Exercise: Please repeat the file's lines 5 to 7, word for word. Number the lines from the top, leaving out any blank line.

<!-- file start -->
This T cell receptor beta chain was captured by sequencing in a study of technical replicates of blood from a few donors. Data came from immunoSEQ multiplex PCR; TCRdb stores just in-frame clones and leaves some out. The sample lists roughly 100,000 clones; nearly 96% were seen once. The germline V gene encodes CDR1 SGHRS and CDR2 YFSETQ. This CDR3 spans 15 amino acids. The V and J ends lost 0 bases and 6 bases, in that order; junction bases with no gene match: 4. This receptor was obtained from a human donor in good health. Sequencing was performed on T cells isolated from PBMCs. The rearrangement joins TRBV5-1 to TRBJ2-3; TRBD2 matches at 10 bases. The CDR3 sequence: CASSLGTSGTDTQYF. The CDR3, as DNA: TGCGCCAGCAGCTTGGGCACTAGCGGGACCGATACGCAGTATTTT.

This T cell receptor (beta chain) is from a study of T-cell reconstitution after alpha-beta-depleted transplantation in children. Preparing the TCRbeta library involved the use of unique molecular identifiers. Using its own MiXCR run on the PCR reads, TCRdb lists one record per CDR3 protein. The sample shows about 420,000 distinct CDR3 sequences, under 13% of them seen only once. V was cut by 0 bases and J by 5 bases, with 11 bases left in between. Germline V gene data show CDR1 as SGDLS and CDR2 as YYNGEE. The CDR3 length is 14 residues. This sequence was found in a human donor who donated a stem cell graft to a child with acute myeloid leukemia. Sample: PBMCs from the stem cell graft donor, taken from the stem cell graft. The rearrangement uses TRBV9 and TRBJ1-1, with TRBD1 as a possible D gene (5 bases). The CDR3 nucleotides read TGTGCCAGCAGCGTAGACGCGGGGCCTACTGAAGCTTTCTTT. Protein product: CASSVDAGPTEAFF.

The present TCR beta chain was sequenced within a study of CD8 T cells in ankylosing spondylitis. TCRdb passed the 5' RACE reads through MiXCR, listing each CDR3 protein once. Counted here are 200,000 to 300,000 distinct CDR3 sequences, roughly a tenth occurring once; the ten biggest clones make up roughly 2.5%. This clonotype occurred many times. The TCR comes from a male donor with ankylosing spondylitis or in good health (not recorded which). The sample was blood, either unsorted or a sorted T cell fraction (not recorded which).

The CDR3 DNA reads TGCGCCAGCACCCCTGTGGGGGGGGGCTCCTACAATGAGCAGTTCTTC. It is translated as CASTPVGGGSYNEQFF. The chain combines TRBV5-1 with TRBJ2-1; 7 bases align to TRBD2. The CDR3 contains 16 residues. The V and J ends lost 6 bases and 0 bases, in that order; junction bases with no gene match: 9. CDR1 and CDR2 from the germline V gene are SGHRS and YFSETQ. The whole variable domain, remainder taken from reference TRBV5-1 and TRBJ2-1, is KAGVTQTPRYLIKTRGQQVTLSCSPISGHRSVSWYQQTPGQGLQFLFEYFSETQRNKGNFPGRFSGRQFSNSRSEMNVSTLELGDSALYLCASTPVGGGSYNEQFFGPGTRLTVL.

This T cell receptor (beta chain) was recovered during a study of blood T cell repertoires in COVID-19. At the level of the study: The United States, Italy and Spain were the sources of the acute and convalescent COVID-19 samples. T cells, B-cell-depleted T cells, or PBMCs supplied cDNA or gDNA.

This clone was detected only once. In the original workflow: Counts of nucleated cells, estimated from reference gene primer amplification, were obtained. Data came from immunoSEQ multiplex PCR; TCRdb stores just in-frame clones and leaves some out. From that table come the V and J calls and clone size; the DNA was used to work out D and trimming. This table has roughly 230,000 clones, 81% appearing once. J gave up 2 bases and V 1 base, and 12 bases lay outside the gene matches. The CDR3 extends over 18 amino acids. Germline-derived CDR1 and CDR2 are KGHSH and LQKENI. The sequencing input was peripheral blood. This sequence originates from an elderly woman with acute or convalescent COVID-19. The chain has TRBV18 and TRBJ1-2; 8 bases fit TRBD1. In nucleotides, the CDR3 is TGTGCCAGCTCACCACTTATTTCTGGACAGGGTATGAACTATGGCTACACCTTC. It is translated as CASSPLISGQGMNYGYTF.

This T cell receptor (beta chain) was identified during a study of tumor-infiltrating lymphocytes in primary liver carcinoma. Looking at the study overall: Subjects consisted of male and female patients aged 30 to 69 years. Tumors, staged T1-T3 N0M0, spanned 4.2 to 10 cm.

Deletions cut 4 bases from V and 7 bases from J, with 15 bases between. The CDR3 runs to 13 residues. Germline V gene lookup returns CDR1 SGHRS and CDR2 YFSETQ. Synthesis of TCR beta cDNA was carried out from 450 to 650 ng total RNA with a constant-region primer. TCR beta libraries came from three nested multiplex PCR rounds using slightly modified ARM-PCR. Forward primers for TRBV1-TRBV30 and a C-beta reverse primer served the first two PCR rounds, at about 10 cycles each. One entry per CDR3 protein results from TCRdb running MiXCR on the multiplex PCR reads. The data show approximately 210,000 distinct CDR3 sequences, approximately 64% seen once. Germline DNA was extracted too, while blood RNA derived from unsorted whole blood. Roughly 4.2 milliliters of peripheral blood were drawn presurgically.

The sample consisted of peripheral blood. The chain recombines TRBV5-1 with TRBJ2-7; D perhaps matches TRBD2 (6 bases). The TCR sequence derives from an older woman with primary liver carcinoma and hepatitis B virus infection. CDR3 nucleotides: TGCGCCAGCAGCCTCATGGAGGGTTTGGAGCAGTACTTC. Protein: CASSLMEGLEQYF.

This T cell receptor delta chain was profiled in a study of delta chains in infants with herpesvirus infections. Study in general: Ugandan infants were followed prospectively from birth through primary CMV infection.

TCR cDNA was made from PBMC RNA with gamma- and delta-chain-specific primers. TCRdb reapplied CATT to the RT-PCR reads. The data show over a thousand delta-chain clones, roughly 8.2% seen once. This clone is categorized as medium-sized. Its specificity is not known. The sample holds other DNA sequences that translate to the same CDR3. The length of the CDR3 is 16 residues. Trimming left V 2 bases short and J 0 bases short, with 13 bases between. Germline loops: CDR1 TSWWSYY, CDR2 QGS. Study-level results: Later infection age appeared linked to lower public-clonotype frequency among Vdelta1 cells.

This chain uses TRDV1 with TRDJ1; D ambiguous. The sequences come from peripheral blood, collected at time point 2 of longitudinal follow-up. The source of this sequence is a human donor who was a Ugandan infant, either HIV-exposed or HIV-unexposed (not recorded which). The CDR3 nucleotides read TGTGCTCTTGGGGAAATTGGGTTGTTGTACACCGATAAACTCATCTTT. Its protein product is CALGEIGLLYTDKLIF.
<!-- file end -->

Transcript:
This T cell receptor (beta chain) was recovered during a study of blood T cell repertoires in COVID-19. At the level of the study: The United States, Italy and Spain were the sources of the acute and convalescent COVID-19 samples. T cells, B-cell-depleted T cells, or PBMCs supplied cDNA or gDNA.

This clone was detected only once. In the original workflow: Counts of nucleated cells, estimated from reference gene primer amplification, were obtained. Data came from immunoSEQ multiplex PCR; TCRdb stores just in-frame clones and leaves some out. From that table come the V and J calls and clone size; the DNA was used to work out D and trimming. This table has roughly 230,000 clones, 81% appearing once. J gave up 2 bases and V 1 base, and 12 bases lay outside the gene matches. The CDR3 extends over 18 amino acids. Germline-derived CDR1 and CDR2 are KGHSH and LQKENI. The sequencing input was peripheral blood. This sequence originates from an elderly woman with acute or convalescent COVID-19. The chain has TRBV18 and TRBJ1-2; 8 bases fit TRBD1. In nucleotides, the CDR3 is TGTGCCAGCTCACCACTTATTTCTGGACAGGGTATGAACTATGGCTACACCTTC. It is translated as CASSPLISGQGMNYGYTF.

This T cell receptor (beta chain) was identified during a study of tumor-infiltrating lymphocytes in primary liver carcinoma. Looking at the study overall: Subjects consisted of male and female patients aged 30 to 69 years. Tumors, staged T1-T3 N0M0, spanned 4.2 to 10 cm.